Something like this idea:
Looks like they used a paddle boat style pedal system for this....

edit on 26-4-2013 by Gazrok because: (no reason given)


Gazork, thank you for the reply.

I really like the design that you posted, but for me I think I am going to stick with the lighter bike design. For me it comes down to mobility, I want to be able to carry my transportation if I need to. There are many no longer maintained sections of track that I might need to traverse and in order to traverse the areas that will not allow for passage on a "rail bike", I would like to stick to a lighter breakdown version.

I think a design of the type you posted would be great for the more maintained sections of track, also you could make/purchase two of them and convert one of them to be a tow behind cargo trailer.



posted on Apr, 26 2013 @ 09:12 PM
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Sorry for the long leave of absence from the thread.

I have done a small amount of research on the topic of: "Railroad Maps". What I found was that maps are available for use, usually in PDF format. I did not find any one source for a comprehensive mapping of the U.S. railways.

I found that most states have individual websites that have accessible maps for both abandoned and maintained railways, but you need to search for specific areas to find these.

My advice would be to search for maps pertinent to the area in which you will be traveling in, and then print and laminate these maps for your use.

edit on 26-4-2013 by RobertF because: (no reason given)



posted on Apr, 26 2013 @ 09:18 PM
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A Little off topic here:


Never really thought about it before, but a collection of accurate maps would be a great item to barter with. Maps of areas in a SHTF situation would be very valuable I would think. The more detailed the better.

Looks like you could start printing copies of maps that could be usefull to others to barter with.




posted on Apr, 26 2013 @ 09:44 PM
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reply to post by RobertF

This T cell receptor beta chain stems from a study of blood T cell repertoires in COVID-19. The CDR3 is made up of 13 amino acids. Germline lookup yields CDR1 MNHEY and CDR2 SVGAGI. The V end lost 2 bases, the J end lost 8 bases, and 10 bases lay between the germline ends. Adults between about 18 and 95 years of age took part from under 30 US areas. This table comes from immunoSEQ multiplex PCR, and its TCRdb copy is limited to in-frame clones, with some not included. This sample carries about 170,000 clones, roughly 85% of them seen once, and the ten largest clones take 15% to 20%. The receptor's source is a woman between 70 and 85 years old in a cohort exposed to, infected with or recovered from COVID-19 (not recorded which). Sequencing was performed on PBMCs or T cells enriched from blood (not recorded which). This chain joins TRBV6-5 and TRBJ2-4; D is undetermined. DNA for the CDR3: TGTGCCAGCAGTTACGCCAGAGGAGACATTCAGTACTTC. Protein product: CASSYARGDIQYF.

throw a weed eater motor or a chain saw motor on their and
you can drasticaly increase the distance traveled without breaking
your back, plus you could rig up a basket on the tripod leg to carry
more stuff in.
This is a good idea, could see it being very useful in some situations



posted on Apr, 26 2013 @ 09:44 PM
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Wouldn't it just be easier to ride on the railroad bed?

Seems like you have a lot of friction going on with this idea...but good idea anyway.



posted on Apr, 26 2013 @ 09:49 PM
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Originally posted by severdsoul
reply to post by RobertF
 


throw a weed eater motor or a chain saw motor on their and
you can drasticaly increase the distance traveled without breaking
your back, plus you could rig up a basket on the tripod leg to carry
more stuff in.
This is a good idea, could see it being very useful in some situations


As dicussed earlier in the thread a gas powered motor would detract from the "stealth" application of this particular design.

But yees if stealth was not an issue a small motor would be very advantageous to the traveler.



posted on Apr, 26 2013 @ 09:51 PM
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Originally posted by BABYBULL24
Wouldn't it just be easier to ride on the railroad bed?

Seems like you have a lot of friction going on with this idea...but good idea anyway.


Riding on the rail bed is a very very bumpy experience, after just a few miles you would be too exhausted to continue, and breakage to the bike after such a harsh ride would exponentially increase I would think.

I have rode a few rail lines for a short distance, you would not believe how rough they really are.



posted on Apr, 26 2013 @ 09:51 PM
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Originally posted by BABYBULL24
Wouldn't it just be easier to ride on the railroad bed?

Seems like you have a lot of friction going on with this idea...but good idea anyway.


Riding on the rail bed is a very very bumpy experience, after just a few miles you would be too exhausted to continue, and breakage to the bike after such a harsh ride would exponentially increase I would think.

I have rode a few rail lines for a short distance, you would not believe how rough they really are.



posted on Apr, 26 2013 @ 10:42 PM
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reply to post by RobertF
 


I've got you trumped.

A graphene-bagged dirigible with ducted fans for lift/thrust powered by the Clem motor. Hey, if I'm gonna dream...

Clem motor!




posted on Apr, 26 2013 @ 11:00 PM
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reply to post by seamus
 


Your dream reminded me of some of the better steam punk novels I have read.




posted on Apr, 27 2013 @ 12:52 AM
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Many railroads in my area are built on embankments or berms, often higher than neighboring highways; this makes them visible at greater distances.

I could see using the rail network at night, with moonlit/starlit conditions.

I doubt few posse types would be willing to man railroad checkpoints after dark. You could use your railroad bike in the darkness. The dark ties and tracks would make it relatively easy in moonlight to see blockages ahead of you.

It would be a lot safer if you were using it on the same stretch of track each night; say, to bike into an urban center with a trailer, and expropriate the contents of a warehouse or a line of railroad cars.